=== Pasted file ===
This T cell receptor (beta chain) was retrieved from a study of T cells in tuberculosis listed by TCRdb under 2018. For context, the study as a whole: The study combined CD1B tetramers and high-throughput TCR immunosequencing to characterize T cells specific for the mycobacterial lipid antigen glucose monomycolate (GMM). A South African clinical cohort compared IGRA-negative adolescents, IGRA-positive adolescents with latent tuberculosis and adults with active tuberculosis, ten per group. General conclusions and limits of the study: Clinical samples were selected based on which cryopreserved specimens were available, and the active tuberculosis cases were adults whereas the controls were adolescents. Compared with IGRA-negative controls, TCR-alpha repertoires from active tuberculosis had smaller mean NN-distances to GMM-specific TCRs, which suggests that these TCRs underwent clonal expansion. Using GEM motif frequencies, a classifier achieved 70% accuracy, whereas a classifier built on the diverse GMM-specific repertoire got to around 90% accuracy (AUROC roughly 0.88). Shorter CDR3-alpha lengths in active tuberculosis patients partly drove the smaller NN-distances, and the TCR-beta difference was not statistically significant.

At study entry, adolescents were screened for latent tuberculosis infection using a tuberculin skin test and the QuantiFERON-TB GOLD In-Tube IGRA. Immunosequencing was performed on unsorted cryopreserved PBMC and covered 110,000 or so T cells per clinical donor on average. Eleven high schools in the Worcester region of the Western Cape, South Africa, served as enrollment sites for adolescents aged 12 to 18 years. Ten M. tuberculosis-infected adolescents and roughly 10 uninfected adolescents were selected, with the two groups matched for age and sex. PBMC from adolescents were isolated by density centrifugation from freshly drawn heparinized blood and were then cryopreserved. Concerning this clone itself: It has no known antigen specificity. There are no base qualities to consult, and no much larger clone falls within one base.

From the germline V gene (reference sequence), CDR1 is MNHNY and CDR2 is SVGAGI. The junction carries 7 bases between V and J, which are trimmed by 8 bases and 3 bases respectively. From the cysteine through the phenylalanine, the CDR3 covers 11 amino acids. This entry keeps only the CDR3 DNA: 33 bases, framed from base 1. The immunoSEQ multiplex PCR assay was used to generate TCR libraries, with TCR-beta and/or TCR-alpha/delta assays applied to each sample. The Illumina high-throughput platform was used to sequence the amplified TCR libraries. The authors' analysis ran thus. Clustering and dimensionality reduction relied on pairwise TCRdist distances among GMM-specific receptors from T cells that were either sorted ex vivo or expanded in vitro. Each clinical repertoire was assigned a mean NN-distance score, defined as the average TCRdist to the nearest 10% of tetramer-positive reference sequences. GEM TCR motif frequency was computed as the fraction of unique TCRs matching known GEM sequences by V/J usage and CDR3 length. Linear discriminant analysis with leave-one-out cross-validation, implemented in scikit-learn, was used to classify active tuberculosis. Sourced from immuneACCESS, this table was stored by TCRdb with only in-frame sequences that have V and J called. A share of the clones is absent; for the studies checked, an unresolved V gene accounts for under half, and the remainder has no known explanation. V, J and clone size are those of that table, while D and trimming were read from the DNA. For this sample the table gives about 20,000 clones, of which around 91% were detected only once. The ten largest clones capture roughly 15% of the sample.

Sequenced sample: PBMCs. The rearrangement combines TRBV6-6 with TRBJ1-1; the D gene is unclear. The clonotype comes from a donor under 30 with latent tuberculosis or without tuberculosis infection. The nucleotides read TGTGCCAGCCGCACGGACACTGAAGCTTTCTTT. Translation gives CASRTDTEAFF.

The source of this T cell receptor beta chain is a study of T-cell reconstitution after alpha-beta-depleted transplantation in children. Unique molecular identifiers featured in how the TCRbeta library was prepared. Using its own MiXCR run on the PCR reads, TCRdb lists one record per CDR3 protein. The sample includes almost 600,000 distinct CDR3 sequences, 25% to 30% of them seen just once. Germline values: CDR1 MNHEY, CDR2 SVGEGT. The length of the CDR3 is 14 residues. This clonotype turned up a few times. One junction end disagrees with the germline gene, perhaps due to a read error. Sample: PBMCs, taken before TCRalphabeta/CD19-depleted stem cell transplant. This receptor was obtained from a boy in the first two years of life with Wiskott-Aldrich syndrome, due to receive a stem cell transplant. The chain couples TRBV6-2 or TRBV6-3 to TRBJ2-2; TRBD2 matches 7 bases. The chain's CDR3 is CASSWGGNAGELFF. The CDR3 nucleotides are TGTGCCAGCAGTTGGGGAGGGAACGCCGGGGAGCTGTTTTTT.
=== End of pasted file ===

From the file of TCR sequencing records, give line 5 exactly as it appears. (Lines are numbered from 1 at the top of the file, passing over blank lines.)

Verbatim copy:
The source of this T cell receptor beta chain is a study of T-cell reconstitution after alpha-beta-depleted transplantation in children. Unique molecular identifiers featured in how the TCRbeta library was prepared. Using its own MiXCR run on the PCR reads, TCRdb lists one record per CDR3 protein. The sample includes almost 600,000 distinct CDR3 sequences, 25% to 30% of them seen just once. Germline values: CDR1 MNHEY, CDR2 SVGEGT. The length of the CDR3 is 14 residues. This clonotype turned up a few times. One junction end disagrees with the germline gene, perhaps due to a read error. Sample: PBMCs, taken before TCRalphabeta/CD19-depleted stem cell transplant. This receptor was obtained from a boy in the first two years of life with Wiskott-Aldrich syndrome, due to receive a stem cell transplant. The chain couples TRBV6-2 or TRBV6-3 to TRBJ2-2; TRBD2 matches 7 bases. The chain's CDR3 is CASSWGGNAGELFF. The CDR3 nucleotides are TGTGCCAGCAGTTGGGGAGGGAACGCCGGGGAGCTGTTTTTT.